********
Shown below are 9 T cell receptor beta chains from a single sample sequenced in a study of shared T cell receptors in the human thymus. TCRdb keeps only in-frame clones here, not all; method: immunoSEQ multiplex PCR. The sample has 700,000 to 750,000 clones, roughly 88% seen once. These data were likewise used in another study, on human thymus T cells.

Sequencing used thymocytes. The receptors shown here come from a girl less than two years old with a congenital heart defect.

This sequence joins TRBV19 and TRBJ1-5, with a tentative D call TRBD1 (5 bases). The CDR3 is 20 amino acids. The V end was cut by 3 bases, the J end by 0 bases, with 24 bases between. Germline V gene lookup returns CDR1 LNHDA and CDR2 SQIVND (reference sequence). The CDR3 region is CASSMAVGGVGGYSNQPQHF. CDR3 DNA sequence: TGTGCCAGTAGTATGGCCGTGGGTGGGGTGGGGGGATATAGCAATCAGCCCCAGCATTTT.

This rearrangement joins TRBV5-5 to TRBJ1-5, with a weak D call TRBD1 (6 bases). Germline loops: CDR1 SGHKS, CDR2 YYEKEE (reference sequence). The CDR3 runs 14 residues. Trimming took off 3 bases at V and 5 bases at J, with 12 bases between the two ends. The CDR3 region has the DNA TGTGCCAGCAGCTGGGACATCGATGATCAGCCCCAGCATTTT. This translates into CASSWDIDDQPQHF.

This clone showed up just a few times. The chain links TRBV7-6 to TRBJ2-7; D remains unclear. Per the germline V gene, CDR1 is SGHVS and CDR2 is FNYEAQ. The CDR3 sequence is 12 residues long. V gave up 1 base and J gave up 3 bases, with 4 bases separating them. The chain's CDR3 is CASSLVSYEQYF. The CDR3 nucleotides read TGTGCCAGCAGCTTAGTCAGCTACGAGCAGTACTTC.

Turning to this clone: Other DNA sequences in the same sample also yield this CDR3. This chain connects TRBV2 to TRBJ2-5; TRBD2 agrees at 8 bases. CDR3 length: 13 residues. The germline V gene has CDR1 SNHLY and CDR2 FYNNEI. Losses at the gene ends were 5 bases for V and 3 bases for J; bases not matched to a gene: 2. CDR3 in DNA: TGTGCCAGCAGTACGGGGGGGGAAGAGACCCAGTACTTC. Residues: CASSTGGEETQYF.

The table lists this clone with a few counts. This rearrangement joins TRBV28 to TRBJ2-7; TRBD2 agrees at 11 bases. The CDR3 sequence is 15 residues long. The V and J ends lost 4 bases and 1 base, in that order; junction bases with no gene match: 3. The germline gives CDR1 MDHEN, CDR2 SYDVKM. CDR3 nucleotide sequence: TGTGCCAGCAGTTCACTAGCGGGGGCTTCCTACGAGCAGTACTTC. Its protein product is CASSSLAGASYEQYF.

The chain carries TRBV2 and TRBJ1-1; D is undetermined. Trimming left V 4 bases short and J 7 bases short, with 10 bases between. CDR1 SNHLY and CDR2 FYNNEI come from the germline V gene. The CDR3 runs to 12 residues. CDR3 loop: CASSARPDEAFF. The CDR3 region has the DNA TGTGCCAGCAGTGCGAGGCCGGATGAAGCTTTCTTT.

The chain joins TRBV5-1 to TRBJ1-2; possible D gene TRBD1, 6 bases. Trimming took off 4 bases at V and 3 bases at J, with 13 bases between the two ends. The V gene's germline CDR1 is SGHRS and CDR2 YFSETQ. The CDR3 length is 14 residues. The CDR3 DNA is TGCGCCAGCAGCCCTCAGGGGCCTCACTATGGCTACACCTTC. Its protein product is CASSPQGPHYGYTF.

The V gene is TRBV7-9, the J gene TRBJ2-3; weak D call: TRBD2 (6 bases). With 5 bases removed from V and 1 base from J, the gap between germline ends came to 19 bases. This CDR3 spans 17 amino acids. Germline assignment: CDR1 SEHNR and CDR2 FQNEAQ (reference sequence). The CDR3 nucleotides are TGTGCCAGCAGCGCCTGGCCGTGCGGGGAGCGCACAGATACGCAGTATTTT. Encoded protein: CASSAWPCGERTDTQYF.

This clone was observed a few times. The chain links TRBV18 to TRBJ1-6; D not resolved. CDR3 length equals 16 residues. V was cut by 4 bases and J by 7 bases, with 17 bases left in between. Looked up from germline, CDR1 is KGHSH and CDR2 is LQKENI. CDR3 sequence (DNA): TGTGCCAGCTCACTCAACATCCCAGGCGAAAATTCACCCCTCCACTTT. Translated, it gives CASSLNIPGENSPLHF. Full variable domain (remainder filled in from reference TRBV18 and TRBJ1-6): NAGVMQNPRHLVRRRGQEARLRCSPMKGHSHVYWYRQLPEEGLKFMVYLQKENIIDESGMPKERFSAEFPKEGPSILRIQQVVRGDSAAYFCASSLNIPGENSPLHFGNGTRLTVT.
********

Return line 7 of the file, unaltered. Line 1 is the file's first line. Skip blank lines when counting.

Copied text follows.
The table lists this clone with a few counts. This rearrangement joins TRBV28 to TRBJ2-7; TRBD2 agrees at 11 bases. The CDR3 sequence is 15 residues long. The V and J ends lost 4 bases and 1 base, in that order; junction bases with no gene match: 3. The germline gives CDR1 MDHEN, CDR2 SYDVKM. CDR3 nucleotide sequence: TGTGCCAGCAGTTCACTAGCGGGGGCTTCCTACGAGCAGTACTTC. Its protein product is CASSSLAGASYEQYF.